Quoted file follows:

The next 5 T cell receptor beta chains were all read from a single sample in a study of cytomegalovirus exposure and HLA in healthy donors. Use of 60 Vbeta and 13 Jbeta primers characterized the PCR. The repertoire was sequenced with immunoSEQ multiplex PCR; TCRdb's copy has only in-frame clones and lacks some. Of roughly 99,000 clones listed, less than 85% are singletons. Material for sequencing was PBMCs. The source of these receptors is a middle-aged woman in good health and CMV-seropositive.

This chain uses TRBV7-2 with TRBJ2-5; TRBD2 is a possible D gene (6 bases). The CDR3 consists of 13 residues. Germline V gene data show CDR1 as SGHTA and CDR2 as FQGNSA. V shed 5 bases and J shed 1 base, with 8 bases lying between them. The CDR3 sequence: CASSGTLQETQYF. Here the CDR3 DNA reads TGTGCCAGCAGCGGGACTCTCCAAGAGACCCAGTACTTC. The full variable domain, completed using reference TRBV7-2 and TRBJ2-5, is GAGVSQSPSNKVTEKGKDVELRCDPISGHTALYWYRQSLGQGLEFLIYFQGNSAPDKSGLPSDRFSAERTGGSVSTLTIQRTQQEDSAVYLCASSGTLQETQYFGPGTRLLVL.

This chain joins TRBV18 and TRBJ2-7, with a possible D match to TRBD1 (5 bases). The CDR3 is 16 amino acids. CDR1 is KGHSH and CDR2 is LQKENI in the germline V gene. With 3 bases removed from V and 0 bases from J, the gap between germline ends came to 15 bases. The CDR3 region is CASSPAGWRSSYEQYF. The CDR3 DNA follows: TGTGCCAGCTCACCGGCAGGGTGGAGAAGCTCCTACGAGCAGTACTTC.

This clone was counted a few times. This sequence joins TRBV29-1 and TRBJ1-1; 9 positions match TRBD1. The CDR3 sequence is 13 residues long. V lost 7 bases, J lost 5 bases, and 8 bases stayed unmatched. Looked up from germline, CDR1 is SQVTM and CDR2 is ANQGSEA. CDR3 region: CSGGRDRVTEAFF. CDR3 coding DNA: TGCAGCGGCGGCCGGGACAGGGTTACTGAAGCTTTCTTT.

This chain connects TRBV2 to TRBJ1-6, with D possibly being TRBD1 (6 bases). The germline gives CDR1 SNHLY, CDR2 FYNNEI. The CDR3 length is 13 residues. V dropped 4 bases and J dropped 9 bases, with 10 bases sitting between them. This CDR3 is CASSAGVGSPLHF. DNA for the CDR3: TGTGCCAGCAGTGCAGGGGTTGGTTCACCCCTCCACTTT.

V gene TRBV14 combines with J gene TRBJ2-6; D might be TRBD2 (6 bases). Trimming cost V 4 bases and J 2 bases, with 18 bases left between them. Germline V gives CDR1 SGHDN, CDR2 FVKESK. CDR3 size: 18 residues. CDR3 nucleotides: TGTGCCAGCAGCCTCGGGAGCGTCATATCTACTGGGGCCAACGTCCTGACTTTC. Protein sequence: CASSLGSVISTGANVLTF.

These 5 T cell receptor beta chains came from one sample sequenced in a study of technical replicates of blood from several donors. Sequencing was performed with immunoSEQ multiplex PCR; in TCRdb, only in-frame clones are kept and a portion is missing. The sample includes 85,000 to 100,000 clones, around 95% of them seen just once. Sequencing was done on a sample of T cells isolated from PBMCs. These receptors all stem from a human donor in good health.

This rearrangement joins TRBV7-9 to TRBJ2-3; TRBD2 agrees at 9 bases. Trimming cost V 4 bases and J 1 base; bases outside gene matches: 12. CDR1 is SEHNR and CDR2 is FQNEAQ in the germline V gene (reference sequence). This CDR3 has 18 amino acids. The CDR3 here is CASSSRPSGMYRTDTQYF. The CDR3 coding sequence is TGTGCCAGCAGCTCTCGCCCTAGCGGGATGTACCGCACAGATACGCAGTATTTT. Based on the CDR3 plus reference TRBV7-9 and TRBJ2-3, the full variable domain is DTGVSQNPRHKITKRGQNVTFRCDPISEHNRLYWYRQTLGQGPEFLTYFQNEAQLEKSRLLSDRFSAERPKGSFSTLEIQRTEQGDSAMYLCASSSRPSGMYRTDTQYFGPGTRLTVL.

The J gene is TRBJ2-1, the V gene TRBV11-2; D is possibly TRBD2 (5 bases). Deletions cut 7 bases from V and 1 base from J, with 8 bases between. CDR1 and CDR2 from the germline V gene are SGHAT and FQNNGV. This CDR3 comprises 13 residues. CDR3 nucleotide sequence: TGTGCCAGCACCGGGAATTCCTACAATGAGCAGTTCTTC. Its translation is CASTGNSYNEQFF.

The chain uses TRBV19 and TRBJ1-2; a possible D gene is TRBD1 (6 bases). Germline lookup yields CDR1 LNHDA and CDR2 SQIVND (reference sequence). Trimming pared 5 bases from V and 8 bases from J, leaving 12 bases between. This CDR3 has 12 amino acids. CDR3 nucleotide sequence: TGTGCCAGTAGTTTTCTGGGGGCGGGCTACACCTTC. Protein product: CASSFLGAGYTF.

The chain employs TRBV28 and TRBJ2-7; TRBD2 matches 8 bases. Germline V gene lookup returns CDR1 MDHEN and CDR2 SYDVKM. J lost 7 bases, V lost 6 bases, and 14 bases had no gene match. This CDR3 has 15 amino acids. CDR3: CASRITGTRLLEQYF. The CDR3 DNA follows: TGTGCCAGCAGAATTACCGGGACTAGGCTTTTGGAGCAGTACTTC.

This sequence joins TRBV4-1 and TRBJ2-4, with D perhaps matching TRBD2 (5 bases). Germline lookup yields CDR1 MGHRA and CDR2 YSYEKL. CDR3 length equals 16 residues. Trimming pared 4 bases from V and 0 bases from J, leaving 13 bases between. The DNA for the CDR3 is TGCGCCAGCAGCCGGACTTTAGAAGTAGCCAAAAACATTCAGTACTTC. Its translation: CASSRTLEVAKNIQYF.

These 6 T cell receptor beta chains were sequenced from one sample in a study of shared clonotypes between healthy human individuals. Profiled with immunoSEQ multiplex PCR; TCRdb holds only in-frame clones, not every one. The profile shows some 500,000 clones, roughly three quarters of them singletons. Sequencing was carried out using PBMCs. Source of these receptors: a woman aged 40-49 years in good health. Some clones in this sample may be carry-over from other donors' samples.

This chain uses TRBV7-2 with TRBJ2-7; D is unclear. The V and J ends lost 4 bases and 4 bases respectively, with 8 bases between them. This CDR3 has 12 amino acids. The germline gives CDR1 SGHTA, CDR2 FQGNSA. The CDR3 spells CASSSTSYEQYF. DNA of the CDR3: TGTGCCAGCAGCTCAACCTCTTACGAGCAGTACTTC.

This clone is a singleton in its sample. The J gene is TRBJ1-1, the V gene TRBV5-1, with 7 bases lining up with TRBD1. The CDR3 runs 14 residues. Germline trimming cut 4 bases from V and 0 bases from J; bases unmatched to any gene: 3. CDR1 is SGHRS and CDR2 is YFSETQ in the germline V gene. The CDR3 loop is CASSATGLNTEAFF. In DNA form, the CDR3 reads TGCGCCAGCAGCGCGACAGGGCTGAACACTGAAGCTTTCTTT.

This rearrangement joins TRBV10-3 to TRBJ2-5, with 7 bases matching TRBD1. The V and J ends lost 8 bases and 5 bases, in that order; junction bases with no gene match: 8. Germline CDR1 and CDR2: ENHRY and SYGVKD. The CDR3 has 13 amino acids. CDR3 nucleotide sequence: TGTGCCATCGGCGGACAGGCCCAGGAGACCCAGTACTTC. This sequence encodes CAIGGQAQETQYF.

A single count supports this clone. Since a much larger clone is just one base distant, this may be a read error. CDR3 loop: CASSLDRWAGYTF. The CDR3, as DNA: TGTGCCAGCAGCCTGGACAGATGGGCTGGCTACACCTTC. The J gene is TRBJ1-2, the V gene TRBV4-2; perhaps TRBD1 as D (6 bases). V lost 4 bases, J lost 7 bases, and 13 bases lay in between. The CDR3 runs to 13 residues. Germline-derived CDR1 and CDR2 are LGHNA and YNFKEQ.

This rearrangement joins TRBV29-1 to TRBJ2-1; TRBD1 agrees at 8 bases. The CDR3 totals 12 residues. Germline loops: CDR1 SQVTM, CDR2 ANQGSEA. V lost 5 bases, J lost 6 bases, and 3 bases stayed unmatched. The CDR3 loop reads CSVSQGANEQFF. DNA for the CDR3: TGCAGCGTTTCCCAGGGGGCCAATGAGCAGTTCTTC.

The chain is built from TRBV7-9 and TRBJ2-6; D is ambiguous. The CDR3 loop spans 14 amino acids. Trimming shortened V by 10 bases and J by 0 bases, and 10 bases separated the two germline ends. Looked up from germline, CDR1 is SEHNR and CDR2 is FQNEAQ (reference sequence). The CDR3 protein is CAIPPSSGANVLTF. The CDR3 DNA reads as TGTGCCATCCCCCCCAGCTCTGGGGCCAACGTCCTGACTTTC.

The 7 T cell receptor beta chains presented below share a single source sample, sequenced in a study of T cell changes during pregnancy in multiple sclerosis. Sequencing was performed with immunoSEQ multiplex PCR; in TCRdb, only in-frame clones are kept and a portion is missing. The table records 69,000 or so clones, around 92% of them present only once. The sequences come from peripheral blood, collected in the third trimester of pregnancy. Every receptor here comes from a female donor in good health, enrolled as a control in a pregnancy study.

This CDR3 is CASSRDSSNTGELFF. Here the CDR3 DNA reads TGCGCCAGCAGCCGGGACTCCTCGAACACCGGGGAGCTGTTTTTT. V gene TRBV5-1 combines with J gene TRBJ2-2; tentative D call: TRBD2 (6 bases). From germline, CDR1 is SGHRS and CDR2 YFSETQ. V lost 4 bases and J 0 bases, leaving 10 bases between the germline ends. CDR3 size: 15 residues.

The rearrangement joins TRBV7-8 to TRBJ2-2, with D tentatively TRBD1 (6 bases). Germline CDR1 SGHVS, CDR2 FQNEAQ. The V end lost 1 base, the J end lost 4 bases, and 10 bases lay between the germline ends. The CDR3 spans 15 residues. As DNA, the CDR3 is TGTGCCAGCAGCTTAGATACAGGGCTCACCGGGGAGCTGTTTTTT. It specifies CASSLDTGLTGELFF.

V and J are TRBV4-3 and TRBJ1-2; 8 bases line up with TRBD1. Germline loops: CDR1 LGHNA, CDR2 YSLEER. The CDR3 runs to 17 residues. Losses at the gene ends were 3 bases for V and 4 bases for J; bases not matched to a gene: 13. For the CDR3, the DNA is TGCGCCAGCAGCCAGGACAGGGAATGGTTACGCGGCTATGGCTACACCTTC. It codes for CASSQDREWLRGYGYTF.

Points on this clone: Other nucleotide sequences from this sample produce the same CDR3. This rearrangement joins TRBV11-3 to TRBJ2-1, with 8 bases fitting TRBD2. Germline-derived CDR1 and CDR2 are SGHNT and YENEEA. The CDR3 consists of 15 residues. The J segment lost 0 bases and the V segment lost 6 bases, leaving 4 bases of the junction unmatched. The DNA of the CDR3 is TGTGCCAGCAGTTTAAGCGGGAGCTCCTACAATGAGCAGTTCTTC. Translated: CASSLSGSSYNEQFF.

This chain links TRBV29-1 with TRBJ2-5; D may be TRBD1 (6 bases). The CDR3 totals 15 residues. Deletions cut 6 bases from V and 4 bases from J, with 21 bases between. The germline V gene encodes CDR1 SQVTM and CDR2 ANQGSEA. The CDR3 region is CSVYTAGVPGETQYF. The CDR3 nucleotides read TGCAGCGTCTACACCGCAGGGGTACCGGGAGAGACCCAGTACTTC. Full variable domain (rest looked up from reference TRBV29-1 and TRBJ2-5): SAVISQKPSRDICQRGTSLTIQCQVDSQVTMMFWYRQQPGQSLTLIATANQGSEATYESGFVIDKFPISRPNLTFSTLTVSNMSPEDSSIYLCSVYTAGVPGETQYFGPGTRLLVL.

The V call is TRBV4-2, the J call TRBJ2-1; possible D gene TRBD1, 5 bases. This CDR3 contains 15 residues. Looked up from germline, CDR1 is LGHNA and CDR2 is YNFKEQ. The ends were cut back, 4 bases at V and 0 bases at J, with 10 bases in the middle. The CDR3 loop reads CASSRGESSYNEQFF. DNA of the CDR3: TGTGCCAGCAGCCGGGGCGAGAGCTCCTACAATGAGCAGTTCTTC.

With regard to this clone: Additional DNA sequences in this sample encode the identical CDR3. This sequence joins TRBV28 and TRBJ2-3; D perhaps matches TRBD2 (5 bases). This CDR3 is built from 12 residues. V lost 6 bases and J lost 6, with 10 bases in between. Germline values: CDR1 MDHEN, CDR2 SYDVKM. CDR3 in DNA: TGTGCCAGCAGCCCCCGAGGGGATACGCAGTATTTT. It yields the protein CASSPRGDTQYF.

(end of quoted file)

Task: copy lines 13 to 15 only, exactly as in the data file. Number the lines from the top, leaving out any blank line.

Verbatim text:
These 6 T cell receptor beta chains were sequenced from one sample in a study of shared clonotypes between healthy human individuals. Profiled with immunoSEQ multiplex PCR; TCRdb holds only in-frame clones, not every one. The profile shows some 500,000 clones, roughly three quarters of them singletons. Sequencing was carried out using PBMCs. Source of these receptors: a woman aged 40-49 years in good health. Some clones in this sample may be carry-over from other donors' samples.

This chain uses TRBV7-2 with TRBJ2-7; D is unclear. The V and J ends lost 4 bases and 4 bases respectively, with 8 bases between them. This CDR3 has 12 amino acids. The germline gives CDR1 SGHTA, CDR2 FQGNSA. The CDR3 spells CASSSTSYEQYF. DNA of the CDR3: TGTGCCAGCAGCTCAACCTCTTACGAGCAGTACTTC.

This clone is a singleton in its sample. The J gene is TRBJ1-1, the V gene TRBV5-1, with 7 bases lining up with TRBD1. The CDR3 runs 14 residues. Germline trimming cut 4 bases from V and 0 bases from J; bases unmatched to any gene: 3. CDR1 is SGHRS and CDR2 is YFSETQ in the germline V gene. The CDR3 loop is CASSATGLNTEAFF. In DNA form, the CDR3 reads TGCGCCAGCAGCGCGACAGGGCTGAACACTGAAGCTTTCTTT.